Thursday, January 28, 2016

Tip Thursday - Pitching Ideas

Typically, when pitching a new idea, people work to convince their audience.  Their words and body
language are directed at getting their audience to buy into their concept.

However, pitching isn't about convincing someone, it's about inviting them in.  Put your idea out there, but look to your audience to contribute.  Generally, the idea gets better as others add their thoughts and ideas.  The more that others contribute, the more invested they become in the idea and the more likely it is to get off the ground.

Pitching to engage, rather than to convince, will help rally others to your idea, gaining support and developing momentum.

Monday, January 25, 2016

Expand Your Universe

If you have ever tried to grow an indoor plant, you likely came to realize that the size of the plant would often be determined by the size of the pot or container it is planted in.  When small, the plant thrives better if the container is not overly large. However, as the plant grows and matures, that same sized pot becomes restrictive and can stunt its growth, requiring that the plant be re-potted into something larger, allowing it more room to facilitate growth.

We are not all that dissimilar.  The smaller our personal Universe, the less space we have to grow. Though the size of our universe may have 'fit' and suited us when we were first starting out, we need to continually be expanding the space around us to provide us with the stimulation and room needed to grow and expand.
Grow your Universe to allow for Personal Growth
Expanding the size of our Personal Universe need not be difficult or arduous, but it does require that we remain open to constant exploration and learning.  Just as the Star Trek Enterprise expanded the size of the known Universe by 'seeking out new life and new civilizations', you too need to give yourself room to grow by continually expanding the environment you have to grow into.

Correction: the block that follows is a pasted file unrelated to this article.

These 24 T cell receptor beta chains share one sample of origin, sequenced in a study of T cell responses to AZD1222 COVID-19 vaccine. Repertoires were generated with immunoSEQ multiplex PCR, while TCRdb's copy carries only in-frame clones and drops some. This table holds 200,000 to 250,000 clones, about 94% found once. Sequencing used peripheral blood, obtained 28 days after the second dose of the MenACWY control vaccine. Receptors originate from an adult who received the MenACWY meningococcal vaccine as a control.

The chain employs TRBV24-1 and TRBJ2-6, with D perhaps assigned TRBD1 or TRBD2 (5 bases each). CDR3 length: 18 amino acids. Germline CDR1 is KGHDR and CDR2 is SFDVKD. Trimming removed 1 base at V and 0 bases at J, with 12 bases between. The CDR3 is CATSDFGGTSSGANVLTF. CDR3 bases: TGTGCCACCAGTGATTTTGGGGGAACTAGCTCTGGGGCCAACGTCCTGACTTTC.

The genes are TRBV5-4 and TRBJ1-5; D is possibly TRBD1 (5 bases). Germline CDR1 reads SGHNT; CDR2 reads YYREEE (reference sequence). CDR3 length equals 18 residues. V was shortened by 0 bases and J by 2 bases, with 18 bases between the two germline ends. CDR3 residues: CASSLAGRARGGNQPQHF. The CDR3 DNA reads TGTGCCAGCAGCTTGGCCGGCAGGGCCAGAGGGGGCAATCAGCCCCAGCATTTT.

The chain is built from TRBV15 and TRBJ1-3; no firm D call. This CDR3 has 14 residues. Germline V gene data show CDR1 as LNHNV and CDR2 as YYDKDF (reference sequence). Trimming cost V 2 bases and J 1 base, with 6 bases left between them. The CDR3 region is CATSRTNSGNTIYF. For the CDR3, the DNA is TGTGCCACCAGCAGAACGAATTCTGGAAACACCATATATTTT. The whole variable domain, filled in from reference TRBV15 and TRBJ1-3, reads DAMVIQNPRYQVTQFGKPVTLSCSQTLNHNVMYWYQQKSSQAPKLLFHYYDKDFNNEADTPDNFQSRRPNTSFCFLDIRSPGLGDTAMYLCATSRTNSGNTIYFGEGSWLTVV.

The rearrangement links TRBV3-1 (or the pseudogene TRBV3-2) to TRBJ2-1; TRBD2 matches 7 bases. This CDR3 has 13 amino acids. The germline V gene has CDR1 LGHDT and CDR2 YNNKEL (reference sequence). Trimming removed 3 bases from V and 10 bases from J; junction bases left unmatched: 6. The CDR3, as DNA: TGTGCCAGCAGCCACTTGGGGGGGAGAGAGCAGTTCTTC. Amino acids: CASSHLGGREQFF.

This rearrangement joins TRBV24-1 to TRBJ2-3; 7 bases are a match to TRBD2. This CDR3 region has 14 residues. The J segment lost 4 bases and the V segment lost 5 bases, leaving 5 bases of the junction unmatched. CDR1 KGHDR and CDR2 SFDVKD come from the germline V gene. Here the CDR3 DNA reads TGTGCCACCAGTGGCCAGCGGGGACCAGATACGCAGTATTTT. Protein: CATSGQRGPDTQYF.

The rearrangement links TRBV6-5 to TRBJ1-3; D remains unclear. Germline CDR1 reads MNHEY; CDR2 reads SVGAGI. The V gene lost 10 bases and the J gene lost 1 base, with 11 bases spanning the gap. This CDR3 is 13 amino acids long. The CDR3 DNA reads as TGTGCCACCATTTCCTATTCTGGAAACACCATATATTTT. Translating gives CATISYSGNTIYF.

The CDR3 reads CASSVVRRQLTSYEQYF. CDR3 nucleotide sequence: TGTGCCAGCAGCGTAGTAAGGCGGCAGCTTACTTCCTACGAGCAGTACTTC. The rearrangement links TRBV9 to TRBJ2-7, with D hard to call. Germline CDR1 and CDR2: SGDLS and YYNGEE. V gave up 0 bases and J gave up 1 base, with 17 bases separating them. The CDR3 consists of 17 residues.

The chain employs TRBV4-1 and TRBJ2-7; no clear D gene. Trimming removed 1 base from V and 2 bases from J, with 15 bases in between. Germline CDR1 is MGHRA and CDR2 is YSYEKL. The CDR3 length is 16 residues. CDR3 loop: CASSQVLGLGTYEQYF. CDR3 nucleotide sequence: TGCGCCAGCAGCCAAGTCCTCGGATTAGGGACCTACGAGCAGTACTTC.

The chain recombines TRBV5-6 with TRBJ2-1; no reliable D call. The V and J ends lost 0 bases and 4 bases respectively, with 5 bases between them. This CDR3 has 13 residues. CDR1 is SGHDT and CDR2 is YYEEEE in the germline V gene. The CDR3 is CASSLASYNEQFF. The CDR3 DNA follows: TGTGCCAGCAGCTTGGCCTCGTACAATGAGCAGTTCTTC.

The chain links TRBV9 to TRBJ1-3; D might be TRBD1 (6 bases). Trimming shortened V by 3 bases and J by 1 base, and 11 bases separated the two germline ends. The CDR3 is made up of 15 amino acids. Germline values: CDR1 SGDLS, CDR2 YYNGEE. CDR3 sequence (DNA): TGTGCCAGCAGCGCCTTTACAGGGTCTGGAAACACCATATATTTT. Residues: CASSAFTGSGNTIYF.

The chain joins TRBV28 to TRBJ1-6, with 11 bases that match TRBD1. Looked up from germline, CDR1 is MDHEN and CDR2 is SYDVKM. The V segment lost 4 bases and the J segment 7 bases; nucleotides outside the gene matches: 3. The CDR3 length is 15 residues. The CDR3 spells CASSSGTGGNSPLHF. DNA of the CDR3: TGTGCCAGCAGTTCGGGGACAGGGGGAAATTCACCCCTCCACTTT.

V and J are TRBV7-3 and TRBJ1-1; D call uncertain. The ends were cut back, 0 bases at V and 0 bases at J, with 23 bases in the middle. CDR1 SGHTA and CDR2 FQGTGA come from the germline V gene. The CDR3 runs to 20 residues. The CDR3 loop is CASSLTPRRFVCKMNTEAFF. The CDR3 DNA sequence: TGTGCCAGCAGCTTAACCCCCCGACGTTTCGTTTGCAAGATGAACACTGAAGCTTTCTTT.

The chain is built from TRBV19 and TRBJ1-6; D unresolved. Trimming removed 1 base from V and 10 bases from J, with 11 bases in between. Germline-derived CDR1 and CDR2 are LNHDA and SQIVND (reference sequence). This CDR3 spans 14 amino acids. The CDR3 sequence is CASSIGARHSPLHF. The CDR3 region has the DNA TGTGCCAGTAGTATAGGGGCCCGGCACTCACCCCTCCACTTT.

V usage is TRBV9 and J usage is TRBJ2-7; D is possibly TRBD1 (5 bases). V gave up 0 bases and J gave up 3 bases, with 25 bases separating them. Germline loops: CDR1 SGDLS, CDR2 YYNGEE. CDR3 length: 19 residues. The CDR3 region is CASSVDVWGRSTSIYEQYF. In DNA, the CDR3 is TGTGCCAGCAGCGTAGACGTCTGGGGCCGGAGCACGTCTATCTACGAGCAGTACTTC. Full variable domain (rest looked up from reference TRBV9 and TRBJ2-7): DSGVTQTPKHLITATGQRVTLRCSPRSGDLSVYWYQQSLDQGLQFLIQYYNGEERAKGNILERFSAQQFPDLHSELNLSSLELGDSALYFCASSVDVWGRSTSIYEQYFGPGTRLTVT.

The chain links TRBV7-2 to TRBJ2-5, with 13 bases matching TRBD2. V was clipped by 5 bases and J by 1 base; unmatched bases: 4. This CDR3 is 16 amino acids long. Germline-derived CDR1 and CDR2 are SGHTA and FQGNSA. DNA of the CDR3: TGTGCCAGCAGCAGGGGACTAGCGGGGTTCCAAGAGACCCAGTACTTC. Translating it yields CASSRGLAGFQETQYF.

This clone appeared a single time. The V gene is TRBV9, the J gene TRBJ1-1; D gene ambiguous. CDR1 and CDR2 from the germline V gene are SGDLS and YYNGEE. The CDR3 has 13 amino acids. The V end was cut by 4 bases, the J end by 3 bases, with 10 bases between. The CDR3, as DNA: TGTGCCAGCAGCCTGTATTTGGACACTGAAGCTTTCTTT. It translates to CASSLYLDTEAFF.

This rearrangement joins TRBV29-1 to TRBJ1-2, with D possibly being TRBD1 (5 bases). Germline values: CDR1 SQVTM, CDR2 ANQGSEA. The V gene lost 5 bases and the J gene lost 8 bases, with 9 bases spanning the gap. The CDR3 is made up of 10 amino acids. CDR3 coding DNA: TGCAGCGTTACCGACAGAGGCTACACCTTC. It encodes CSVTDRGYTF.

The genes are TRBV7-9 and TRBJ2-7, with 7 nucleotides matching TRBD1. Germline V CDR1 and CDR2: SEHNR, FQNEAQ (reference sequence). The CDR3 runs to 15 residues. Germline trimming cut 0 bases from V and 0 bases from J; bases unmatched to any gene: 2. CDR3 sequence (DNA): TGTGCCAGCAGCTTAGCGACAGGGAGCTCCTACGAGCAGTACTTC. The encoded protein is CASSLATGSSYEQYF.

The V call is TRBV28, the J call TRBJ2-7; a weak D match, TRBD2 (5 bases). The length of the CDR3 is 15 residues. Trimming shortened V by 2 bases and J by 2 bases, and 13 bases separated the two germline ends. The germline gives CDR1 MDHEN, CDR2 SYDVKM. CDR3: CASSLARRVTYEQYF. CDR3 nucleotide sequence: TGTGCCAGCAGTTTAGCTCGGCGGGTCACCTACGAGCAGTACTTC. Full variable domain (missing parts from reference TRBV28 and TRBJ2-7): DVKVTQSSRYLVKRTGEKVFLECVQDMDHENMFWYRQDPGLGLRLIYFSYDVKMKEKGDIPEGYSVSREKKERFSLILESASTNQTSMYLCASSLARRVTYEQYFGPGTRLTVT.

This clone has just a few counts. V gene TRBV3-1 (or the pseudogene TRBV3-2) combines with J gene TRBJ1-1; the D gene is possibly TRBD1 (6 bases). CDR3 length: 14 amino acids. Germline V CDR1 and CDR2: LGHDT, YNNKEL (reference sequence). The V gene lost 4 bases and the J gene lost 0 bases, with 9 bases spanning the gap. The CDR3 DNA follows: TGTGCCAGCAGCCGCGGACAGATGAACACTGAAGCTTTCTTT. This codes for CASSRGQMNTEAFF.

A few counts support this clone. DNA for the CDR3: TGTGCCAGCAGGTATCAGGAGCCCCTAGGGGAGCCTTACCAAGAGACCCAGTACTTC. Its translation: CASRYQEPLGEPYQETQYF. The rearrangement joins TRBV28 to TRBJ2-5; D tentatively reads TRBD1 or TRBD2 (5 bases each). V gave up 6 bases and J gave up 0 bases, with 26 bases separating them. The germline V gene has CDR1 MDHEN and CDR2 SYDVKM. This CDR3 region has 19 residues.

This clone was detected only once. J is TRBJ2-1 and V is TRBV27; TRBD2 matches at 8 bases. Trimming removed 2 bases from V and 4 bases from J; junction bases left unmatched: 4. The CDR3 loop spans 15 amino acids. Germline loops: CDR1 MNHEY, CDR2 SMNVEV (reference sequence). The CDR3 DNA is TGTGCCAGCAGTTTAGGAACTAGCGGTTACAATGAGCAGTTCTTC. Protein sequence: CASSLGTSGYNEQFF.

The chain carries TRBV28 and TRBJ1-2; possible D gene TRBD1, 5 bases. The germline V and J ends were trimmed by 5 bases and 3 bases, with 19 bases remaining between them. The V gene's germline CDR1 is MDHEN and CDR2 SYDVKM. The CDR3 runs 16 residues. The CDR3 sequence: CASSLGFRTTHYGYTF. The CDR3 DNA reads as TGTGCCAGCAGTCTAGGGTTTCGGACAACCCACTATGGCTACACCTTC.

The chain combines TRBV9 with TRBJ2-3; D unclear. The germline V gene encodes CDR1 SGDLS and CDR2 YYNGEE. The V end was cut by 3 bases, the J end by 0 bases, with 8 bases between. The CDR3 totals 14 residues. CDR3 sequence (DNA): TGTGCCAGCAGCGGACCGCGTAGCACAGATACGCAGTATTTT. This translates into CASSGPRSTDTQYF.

The following are some great tips for helping you to give yourself some room to grow.  There is only growth or stagnation. If you want to keep on earning, you have to keep on learning.  There is no other or better way.

  1. Travel.  As much as you can, to as many places as you can.  See places for yourself. Meet the people.  Learn how they live.  Don't allow other people's interpretations to shape your impressions, experience it first hand.  
  2. Read.  There is no excuse for not expanding your mind, knowledge or understanding by not picking up a book.  Even if it's only for 10 minutes a day - Read!  There are free resources everywhere so cost is not an issue on this one!  Everything you read is an investment you make to your Brain Trust so don't shortchange yourself.
  3. Do something new.  Pick a new sport, a new activity, a hobby.  Give it a try.  You don't have to stick with it, you don't have to perfect it... just try it.  Experience it for yourself.  You will never uncover new interests, strengths or talents without trying something new.  
  4. Take a class.  Explore a new subject or skill by taking a class in it.  You can sign up at a local school or college or you can take advantage of free online resources.  MIT has open course ware now as do other great schools. Formal learning and education has never been so accessible.